Money Tools & Rules book: Expanding on the “How to make your teenager a millionaire” chapter:
The fine print first: I only ever give feedback based on what I would do, and I am not an investment broker, investment guru, etc. Always do your due diligence and check with an investment professional, no matter what, because this how-to is for information purposes only! For someone that age, investments should likely be in diversified good growth mutual funds with a long-term track record and no load fees. To find them, search for Morningstar, an independent rating company of all mutual funds, or it’s U.S. equivalent. Careful just giving someone some money: I would do it on a matching basis. I’ll contribute a dollar for every dollar that you save towards this goal, or I’ll contribute two dollars for every dollar, etc. But tell them a maximum, or a kid who is a great saver will surprise you, and cost you a lot more than you may have wanted to match!
Where to invest: At age of majority, everyone is entitled to contribute to a Tax Free Savings Account (TFSA) to a maximum of $5,500 a year. The great thing about the TFSA is that it isn’t income percentage linked – it’s currently $5,500 a year irrespective of income. And, while it doesn’t get him or her a tax deduction up front, it is also never taxed in the TFSA, and never taxed when it’s taken out! If the person is 20, for example, they can also use the available “room” for the prior years! They can also do it through an RRSP, but that’s to a maximum percentage of their income, and then it will be taxed when it’s withdrawn in retirement. But that’s up to you…
What to invest in: The younger you are, the higher your risk tolerance. That’s simply because you have a vast number of years to average out a bad year with a great year. The older you get, the more you need to protect your principal and not chase higher returns. That changes gradually as you get into your 50s and older. For anyone in their 20s to 40s, THE easiest investment with next to zero commissions and huge diversifications is the S&P 500. It’s a basket of the largest 500 companies – you can’t get much more diversified than that! And you can do it in ten seconds on your own (online or by call). You want (in my opinion) the S&P 500 Index Fund, ETF (electronically traded funds) in Canadian dollars (it avoids you having to do a currency exchange). The historical return over the past 50 plus years is 11.5%. That’s why I use 10% returns in all my examples. I’m using LESS than a 50 year proven track record average!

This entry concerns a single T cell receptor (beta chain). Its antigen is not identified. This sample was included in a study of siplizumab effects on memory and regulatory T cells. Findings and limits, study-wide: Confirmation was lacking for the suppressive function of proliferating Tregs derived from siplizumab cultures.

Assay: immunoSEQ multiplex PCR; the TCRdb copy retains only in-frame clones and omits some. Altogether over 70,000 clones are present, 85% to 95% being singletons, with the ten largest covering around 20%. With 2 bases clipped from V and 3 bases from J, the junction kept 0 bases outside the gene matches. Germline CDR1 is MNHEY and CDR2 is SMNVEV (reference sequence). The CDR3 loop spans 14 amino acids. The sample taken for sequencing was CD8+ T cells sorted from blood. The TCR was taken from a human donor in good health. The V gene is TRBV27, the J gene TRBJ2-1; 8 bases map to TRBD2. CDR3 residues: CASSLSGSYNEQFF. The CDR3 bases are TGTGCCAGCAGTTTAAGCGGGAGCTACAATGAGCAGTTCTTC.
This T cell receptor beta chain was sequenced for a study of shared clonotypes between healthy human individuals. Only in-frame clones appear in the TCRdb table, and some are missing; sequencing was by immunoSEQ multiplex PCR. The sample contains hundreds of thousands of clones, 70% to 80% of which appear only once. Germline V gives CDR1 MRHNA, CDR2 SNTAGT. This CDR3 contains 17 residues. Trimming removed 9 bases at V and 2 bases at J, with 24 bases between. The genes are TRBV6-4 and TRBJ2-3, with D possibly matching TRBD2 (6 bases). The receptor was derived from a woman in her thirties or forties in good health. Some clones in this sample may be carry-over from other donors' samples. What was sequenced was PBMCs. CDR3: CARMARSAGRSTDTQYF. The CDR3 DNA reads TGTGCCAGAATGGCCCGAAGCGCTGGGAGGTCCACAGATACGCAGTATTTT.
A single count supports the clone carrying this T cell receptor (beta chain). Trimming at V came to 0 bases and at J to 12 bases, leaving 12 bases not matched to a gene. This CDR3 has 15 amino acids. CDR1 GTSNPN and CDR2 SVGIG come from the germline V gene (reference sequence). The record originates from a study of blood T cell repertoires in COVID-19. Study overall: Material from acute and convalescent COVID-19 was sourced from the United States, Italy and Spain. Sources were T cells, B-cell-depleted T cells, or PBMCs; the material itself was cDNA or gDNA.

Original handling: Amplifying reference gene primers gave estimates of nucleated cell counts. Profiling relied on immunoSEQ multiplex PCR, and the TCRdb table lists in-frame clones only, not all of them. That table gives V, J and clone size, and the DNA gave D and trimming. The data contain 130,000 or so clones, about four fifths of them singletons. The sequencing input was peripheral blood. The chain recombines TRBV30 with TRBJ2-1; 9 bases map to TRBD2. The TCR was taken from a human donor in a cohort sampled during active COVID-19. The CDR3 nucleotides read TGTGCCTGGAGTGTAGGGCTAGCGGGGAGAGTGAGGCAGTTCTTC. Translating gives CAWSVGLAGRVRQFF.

If you don’t want that, go to Morningstar and search any mutual funds in whatever category you want: Emerging markets, conservative, balanced, etc. by returns. Just make sure you’re only looking at the ones with a long-term track record!
Who to invest with: If you, or another family member is an existing customer of a brokerage firm, that’s worth checking out as to a)whether they’d take another family member with a small account as a favour to keep their (current big family) client and b) what the fees would be! If that doesn’t apply, it will likely need to be an online brokerage account. Most of the large banks have them – just don’t confuse their brokerage division with investing at a bank. That’s generally a bad idea with poor returns! Again, you can compare their published returns with those from Morningstar.
If you’re just starting, any online broker is fine. If you deal with any of the major banks, they all have an online brokerage. You just need a place and an account and can do the rest. They won’t give you advice – just execute whatever you want to buy or sell. No worries if you get the S&P Index funds – click to buy it and leave it alone until you’re in retirement. And for pete’s sake STOP checking it every month…set it and forget it.
How to get started: Open the account where you decide, and how you decide (RRSP or TFSA). I would do it under joint names. That way both names are on it (especially if I’m helping with money), and if it requires joint signatures you’re sure the person doesn’t do something stupid and make a withdrawal to pay a bill, etc. without your consent and signature. That’s not what this money was designed to do. It was/is meant for retirement and never to be touched until then… When your minor reaches the age of majority and can contribute to an RRSP or TFSA take the investments you’ve already made and move them over to one of those! It’ll protect them from ever having to pay taxes on the returns inside either of these!!
To check reasonable annual returns: Do a web search for “historical S&P returns,” “historical Dow Jones returns,” etc. (On the yourmoneybook.com site you can click on “radio stories” and search “historical returns.” I’ve posted the chart going back about 70 years!! For someone aged 18 to 25, there are more than four decades before they should access the money, and thus four decades of markets going up and down, so the historical averages apply, and are well above the 10% used in the Money Tools example of How to Make Your Teenager a Millionaire. If you’d like, you can use a different guestimate of returns for the next four decades, and re-do the easy math (or with an online calculator) of how long it takes for the money to double. IE: If you use 8%, it’d be 9 years.
Hopefully that gives you some of the how-to and/or steps to get from here to there. (updated 11/10/2019)